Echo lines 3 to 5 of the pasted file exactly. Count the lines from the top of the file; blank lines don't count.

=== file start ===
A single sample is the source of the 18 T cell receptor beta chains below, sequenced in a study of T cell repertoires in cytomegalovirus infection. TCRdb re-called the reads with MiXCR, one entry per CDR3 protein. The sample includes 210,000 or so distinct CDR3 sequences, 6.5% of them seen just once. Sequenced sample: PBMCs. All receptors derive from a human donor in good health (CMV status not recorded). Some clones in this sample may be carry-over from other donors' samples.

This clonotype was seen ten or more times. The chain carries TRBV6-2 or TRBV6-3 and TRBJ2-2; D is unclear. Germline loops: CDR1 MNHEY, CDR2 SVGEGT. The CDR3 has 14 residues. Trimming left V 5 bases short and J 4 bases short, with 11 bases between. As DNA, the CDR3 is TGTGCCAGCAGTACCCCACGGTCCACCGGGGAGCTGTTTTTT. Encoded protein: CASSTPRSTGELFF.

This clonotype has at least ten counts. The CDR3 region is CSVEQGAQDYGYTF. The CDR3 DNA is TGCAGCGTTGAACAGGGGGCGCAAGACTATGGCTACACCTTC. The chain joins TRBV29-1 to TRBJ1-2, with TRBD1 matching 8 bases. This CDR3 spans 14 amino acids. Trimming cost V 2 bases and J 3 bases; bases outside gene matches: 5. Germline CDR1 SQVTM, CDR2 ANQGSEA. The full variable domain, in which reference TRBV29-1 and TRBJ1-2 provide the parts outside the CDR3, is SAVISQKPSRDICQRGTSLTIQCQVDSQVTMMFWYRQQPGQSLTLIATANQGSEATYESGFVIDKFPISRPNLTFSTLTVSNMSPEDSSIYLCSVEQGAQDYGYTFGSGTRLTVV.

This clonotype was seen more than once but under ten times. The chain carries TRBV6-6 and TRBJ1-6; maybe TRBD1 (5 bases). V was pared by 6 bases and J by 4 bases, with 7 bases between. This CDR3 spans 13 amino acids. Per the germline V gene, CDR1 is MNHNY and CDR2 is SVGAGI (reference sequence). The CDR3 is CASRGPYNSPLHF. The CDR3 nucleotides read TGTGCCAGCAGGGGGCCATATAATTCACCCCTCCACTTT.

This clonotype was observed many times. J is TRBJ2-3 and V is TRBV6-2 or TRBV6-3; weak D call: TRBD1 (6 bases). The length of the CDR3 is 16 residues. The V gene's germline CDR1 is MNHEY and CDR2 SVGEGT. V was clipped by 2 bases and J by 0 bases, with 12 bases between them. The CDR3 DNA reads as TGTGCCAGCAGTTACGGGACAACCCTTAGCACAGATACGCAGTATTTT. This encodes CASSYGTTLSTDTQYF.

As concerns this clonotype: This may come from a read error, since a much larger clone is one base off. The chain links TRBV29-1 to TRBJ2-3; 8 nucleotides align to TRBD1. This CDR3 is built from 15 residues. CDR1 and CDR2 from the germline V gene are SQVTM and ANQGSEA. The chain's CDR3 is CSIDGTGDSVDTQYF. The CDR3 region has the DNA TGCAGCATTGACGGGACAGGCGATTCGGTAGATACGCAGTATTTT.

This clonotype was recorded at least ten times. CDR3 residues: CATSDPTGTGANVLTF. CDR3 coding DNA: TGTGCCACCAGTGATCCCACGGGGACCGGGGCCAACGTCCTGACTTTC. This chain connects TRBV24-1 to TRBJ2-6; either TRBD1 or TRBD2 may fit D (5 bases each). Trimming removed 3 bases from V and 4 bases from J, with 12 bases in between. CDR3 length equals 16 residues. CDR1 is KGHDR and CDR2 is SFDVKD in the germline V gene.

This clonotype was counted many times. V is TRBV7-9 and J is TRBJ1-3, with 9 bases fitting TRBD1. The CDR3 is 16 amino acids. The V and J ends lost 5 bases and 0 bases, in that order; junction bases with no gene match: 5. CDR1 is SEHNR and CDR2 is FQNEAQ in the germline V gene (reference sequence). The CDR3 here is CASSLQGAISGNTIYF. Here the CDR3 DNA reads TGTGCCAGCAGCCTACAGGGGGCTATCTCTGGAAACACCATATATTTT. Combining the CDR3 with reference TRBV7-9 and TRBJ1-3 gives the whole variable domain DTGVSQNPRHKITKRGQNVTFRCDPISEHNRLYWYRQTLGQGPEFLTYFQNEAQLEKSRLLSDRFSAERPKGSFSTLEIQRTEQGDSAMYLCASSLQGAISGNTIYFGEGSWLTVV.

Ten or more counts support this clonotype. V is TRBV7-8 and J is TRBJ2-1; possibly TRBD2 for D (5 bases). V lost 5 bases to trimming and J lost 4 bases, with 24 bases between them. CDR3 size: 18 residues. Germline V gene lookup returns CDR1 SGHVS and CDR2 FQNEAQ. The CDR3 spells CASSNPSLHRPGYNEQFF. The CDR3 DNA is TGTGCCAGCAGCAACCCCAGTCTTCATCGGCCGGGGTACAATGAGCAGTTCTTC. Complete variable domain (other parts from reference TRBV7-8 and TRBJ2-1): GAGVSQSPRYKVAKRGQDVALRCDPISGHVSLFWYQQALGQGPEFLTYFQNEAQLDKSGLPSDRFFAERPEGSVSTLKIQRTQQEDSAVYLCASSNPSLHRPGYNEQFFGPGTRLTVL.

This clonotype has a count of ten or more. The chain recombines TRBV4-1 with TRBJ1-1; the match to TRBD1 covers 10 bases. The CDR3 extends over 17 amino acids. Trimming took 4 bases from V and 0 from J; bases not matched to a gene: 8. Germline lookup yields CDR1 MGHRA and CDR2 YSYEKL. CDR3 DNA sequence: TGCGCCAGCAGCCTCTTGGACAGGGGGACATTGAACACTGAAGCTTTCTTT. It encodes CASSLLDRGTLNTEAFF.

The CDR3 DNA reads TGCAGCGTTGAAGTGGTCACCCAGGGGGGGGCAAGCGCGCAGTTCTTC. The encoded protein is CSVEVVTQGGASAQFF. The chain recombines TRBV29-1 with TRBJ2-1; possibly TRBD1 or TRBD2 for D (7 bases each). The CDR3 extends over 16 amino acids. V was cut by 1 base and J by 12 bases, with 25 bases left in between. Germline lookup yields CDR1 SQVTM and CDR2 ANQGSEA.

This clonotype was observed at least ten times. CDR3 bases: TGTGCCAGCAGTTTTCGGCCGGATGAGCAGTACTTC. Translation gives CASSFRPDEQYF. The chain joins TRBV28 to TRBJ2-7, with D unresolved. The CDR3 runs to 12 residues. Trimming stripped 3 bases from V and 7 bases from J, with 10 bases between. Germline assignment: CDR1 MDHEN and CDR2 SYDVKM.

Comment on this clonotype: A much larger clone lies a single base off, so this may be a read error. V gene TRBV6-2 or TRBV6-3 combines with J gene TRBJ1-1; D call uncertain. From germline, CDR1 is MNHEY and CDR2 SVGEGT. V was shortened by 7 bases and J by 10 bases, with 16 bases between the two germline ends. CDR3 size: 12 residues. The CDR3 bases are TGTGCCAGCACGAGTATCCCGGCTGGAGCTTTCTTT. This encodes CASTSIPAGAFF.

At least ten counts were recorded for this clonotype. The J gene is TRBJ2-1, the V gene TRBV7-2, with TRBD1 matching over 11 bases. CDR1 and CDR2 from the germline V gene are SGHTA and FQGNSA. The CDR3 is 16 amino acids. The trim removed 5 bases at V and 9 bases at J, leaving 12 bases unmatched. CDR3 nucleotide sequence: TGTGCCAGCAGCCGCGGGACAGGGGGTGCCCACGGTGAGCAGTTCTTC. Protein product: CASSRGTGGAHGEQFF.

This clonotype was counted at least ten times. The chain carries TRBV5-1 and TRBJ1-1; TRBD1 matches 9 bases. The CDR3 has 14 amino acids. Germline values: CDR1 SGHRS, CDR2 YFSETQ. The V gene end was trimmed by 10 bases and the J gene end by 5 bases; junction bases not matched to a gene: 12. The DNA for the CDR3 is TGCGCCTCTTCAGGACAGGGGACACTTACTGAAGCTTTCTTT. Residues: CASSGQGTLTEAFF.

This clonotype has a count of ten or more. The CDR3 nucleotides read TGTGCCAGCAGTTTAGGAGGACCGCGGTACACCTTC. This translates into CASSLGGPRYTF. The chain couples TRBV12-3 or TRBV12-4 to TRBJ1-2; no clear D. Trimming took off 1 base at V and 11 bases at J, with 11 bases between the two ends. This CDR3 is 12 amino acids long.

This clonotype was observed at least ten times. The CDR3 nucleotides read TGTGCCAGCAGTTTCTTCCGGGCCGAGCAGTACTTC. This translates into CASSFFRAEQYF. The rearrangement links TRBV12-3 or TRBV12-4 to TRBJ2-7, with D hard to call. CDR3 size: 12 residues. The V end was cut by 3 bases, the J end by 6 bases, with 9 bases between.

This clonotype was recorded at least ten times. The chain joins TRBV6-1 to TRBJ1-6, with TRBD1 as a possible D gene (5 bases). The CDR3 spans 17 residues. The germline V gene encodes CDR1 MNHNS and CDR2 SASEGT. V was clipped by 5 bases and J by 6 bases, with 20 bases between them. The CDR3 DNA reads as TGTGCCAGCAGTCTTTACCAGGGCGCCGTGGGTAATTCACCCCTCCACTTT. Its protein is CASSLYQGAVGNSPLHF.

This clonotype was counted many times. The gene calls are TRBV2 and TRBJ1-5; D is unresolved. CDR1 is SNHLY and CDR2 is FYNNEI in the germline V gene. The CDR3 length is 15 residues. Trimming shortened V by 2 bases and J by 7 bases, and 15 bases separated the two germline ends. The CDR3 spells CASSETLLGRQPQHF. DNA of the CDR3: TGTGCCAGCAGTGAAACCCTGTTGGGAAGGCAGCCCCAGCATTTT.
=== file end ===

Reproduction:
This clonotype has at least ten counts. The CDR3 region is CSVEQGAQDYGYTF. The CDR3 DNA is TGCAGCGTTGAACAGGGGGCGCAAGACTATGGCTACACCTTC. The chain joins TRBV29-1 to TRBJ1-2, with TRBD1 matching 8 bases. This CDR3 spans 14 amino acids. Trimming cost V 2 bases and J 3 bases; bases outside gene matches: 5. Germline CDR1 SQVTM, CDR2 ANQGSEA. The full variable domain, in which reference TRBV29-1 and TRBJ1-2 provide the parts outside the CDR3, is SAVISQKPSRDICQRGTSLTIQCQVDSQVTMMFWYRQQPGQSLTLIATANQGSEATYESGFVIDKFPISRPNLTFSTLTVSNMSPEDSSIYLCSVEQGAQDYGYTFGSGTRLTVV.

This clonotype was seen more than once but under ten times. The chain carries TRBV6-6 and TRBJ1-6; maybe TRBD1 (5 bases). V was pared by 6 bases and J by 4 bases, with 7 bases between. This CDR3 spans 13 amino acids. Per the germline V gene, CDR1 is MNHNY and CDR2 is SVGAGI (reference sequence). The CDR3 is CASRGPYNSPLHF. The CDR3 nucleotides read TGTGCCAGCAGGGGGCCATATAATTCACCCCTCCACTTT.

This clonotype was observed many times. J is TRBJ2-3 and V is TRBV6-2 or TRBV6-3; weak D call: TRBD1 (6 bases). The length of the CDR3 is 16 residues. The V gene's germline CDR1 is MNHEY and CDR2 SVGEGT. V was clipped by 2 bases and J by 0 bases, with 12 bases between them. The CDR3 DNA reads as TGTGCCAGCAGTTACGGGACAACCCTTAGCACAGATACGCAGTATTTT. This encodes CASSYGTTLSTDTQYF.